In many parts of the country, lines for free food stretch for miles, even as millions of dollars worth of produce and milk are being destroyed because of dramatically reduced demand from schools, restaurants and hotels shuttered in the wake of coronavirus.
The dairy industry has been particularly hit hard by the pandemic. Consumption of milk is way down because schools and restaurants are closed.
Inside Edition was there as New York State dairy farmer Patrick Grimshaw poured his entire production of milk for the day down the drain.
He's done it every day for three weeks — an estimated loss of $90,000. Grimshaw said it's not practical to stop milking the cows, which is why he keeps doing it.
Paul Allen, a Georgia vegetable farmer has also been dealing with reduced demand.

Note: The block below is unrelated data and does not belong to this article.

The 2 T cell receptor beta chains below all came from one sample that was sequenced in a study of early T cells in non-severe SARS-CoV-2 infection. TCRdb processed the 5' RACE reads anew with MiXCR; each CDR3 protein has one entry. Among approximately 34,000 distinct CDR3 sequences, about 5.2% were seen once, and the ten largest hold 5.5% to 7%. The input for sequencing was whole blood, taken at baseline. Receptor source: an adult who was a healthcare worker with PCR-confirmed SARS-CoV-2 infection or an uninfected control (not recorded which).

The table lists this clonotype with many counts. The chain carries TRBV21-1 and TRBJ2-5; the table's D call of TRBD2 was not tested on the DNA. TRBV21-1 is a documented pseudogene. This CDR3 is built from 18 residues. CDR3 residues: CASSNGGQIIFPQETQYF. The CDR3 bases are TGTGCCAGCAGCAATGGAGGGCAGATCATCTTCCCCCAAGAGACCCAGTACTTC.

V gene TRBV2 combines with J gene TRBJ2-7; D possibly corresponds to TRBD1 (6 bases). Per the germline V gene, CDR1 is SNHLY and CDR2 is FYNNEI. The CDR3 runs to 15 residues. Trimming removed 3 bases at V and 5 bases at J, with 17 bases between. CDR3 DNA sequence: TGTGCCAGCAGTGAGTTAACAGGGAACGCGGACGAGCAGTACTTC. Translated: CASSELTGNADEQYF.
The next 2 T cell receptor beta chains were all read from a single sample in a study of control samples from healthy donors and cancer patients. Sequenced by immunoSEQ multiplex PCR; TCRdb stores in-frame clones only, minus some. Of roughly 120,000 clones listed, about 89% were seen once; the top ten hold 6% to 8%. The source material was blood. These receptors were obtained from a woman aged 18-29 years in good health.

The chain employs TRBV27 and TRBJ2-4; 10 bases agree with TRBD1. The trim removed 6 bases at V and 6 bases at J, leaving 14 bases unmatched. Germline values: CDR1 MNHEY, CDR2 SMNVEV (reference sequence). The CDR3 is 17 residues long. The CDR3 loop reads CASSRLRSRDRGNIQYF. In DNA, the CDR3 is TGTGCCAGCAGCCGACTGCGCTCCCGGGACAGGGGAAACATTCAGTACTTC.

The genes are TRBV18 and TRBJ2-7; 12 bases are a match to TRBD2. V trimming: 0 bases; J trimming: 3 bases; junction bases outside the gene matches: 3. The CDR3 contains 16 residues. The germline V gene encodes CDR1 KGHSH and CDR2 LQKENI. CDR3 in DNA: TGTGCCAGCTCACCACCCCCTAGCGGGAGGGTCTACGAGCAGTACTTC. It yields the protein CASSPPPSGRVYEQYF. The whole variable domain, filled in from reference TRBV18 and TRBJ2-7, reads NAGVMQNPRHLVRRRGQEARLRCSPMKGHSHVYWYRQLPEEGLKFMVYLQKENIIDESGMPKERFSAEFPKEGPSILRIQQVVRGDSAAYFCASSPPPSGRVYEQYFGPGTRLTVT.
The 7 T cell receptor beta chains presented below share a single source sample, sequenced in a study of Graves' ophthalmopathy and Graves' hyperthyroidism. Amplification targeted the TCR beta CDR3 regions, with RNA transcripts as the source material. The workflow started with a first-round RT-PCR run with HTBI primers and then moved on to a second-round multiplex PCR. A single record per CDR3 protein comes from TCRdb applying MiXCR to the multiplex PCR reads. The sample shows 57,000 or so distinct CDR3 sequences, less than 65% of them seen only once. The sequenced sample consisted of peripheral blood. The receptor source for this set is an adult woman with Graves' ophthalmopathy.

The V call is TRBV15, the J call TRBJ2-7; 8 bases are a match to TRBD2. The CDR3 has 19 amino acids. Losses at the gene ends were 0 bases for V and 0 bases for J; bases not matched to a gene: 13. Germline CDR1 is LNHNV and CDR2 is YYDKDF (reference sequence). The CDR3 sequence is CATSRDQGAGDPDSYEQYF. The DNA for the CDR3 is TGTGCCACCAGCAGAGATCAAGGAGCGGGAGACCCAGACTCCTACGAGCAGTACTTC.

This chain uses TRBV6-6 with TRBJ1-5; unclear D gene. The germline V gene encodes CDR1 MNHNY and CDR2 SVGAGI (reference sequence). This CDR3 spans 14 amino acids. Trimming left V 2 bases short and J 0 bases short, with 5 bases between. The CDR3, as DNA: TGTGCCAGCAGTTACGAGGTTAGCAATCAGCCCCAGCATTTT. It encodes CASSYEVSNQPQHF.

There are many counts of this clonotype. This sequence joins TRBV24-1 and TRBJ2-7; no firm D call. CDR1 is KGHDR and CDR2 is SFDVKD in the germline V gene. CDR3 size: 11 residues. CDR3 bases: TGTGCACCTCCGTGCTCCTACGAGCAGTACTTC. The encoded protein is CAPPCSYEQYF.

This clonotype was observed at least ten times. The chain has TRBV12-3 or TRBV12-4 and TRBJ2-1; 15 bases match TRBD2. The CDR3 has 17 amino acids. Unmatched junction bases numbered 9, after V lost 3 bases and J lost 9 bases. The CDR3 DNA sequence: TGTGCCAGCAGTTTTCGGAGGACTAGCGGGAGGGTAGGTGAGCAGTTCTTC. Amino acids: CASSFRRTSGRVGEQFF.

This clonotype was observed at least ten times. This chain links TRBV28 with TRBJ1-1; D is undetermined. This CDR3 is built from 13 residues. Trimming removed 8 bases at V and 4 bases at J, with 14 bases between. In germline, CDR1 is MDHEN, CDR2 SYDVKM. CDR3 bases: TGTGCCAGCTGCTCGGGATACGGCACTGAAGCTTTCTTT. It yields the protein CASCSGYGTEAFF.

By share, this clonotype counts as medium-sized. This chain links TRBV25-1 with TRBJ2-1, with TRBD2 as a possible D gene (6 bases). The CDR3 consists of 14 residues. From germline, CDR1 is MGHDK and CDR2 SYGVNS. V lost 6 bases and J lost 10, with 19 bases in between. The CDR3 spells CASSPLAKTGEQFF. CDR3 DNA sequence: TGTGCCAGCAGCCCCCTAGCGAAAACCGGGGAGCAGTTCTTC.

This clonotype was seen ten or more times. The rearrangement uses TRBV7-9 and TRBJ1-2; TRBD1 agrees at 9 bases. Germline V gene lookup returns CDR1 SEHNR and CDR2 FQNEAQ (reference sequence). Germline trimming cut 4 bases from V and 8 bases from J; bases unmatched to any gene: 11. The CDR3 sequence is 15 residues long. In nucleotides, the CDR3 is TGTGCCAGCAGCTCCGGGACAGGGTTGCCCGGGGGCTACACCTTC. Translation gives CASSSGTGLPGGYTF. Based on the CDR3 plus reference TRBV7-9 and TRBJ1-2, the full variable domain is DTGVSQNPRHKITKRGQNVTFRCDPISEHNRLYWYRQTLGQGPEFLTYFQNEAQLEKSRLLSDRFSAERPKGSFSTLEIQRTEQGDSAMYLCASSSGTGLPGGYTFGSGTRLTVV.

Allen said he had to destroy 4 million pounds of green beans and 5 million pounds of cabbage. A neighbor lost 10 million pounds of tomatoes. And giving the food away to those in need may not be that simple, with many charities not set up for this type of volume and widespread coordination needed to give out such massive amounts of food.
Even flowers are being thrown out.
In the Netherlands, 140 million tulips have been destroyed — the amount making up the entire season, stretching from Easter through Mother's Day.